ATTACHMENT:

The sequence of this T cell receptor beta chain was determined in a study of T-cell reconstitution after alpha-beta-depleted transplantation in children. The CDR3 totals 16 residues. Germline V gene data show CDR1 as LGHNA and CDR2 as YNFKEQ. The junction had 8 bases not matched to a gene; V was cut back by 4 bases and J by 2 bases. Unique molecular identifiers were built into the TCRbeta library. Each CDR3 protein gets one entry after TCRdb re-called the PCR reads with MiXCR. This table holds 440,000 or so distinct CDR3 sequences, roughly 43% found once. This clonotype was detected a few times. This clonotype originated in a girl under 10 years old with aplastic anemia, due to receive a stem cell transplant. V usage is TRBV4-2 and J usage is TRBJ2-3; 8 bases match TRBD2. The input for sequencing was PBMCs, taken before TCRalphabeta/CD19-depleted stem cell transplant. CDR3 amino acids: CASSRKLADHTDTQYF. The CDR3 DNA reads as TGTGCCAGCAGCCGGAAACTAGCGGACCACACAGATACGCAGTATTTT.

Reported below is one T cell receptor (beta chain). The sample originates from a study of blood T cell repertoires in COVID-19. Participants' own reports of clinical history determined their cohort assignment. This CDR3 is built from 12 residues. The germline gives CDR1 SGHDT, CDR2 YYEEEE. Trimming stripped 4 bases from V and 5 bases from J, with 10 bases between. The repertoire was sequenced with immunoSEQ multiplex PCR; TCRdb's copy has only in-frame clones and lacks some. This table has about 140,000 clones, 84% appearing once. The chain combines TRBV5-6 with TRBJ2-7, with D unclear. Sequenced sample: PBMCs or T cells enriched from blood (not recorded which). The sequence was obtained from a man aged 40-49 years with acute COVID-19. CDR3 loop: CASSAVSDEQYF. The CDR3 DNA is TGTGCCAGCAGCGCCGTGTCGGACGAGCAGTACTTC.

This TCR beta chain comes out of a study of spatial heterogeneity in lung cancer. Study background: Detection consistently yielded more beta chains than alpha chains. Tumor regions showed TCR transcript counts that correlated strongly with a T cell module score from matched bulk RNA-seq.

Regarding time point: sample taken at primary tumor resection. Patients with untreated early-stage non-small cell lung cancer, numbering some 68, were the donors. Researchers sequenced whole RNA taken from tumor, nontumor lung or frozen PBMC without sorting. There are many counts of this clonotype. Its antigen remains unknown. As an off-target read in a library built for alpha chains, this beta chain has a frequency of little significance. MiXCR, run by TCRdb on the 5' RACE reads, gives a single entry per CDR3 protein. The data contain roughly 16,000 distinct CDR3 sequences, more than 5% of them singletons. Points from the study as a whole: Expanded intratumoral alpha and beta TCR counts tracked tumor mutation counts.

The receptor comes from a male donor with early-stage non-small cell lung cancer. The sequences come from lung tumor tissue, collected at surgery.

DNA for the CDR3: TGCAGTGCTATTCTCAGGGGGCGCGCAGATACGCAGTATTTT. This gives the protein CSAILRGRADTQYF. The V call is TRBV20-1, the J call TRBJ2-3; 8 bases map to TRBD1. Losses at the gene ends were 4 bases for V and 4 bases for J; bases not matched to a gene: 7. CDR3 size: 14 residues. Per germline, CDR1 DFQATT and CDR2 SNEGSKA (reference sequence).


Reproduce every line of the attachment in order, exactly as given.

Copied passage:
The sequence of this T cell receptor beta chain was determined in a study of T-cell reconstitution after alpha-beta-depleted transplantation in children. The CDR3 totals 16 residues. Germline V gene data show CDR1 as LGHNA and CDR2 as YNFKEQ. The junction had 8 bases not matched to a gene; V was cut back by 4 bases and J by 2 bases. Unique molecular identifiers were built into the TCRbeta library. Each CDR3 protein gets one entry after TCRdb re-called the PCR reads with MiXCR. This table holds 440,000 or so distinct CDR3 sequences, roughly 43% found once. This clonotype was detected a few times. This clonotype originated in a girl under 10 years old with aplastic anemia, due to receive a stem cell transplant. V usage is TRBV4-2 and J usage is TRBJ2-3; 8 bases match TRBD2. The input for sequencing was PBMCs, taken before TCRalphabeta/CD19-depleted stem cell transplant. CDR3 amino acids: CASSRKLADHTDTQYF. The CDR3 DNA reads as TGTGCCAGCAGCCGGAAACTAGCGGACCACACAGATACGCAGTATTTT.

Reported below is one T cell receptor (beta chain). The sample originates from a study of blood T cell repertoires in COVID-19. Participants' own reports of clinical history determined their cohort assignment. This CDR3 is built from 12 residues. The germline gives CDR1 SGHDT, CDR2 YYEEEE. Trimming stripped 4 bases from V and 5 bases from J, with 10 bases between. The repertoire was sequenced with immunoSEQ multiplex PCR; TCRdb's copy has only in-frame clones and lacks some. This table has about 140,000 clones, 84% appearing once. The chain combines TRBV5-6 with TRBJ2-7, with D unclear. Sequenced sample: PBMCs or T cells enriched from blood (not recorded which). The sequence was obtained from a man aged 40-49 years with acute COVID-19. CDR3 loop: CASSAVSDEQYF. The CDR3 DNA is TGTGCCAGCAGCGCCGTGTCGGACGAGCAGTACTTC.

This TCR beta chain comes out of a study of spatial heterogeneity in lung cancer. Study background: Detection consistently yielded more beta chains than alpha chains. Tumor regions showed TCR transcript counts that correlated strongly with a T cell module score from matched bulk RNA-seq.

Regarding time point: sample taken at primary tumor resection. Patients with untreated early-stage non-small cell lung cancer, numbering some 68, were the donors. Researchers sequenced whole RNA taken from tumor, nontumor lung or frozen PBMC without sorting. There are many counts of this clonotype. Its antigen remains unknown. As an off-target read in a library built for alpha chains, this beta chain has a frequency of little significance. MiXCR, run by TCRdb on the 5' RACE reads, gives a single entry per CDR3 protein. The data contain roughly 16,000 distinct CDR3 sequences, more than 5% of them singletons. Points from the study as a whole: Expanded intratumoral alpha and beta TCR counts tracked tumor mutation counts.

The receptor comes from a male donor with early-stage non-small cell lung cancer. The sequences come from lung tumor tissue, collected at surgery.

DNA for the CDR3: TGCAGTGCTATTCTCAGGGGGCGCGCAGATACGCAGTATTTT. This gives the protein CSAILRGRADTQYF. The V call is TRBV20-1, the J call TRBJ2-3; 8 bases map to TRBD1. Losses at the gene ends were 4 bases for V and 4 bases for J; bases not matched to a gene: 7. CDR3 size: 14 residues. Per germline, CDR1 DFQATT and CDR2 SNEGSKA (reference sequence).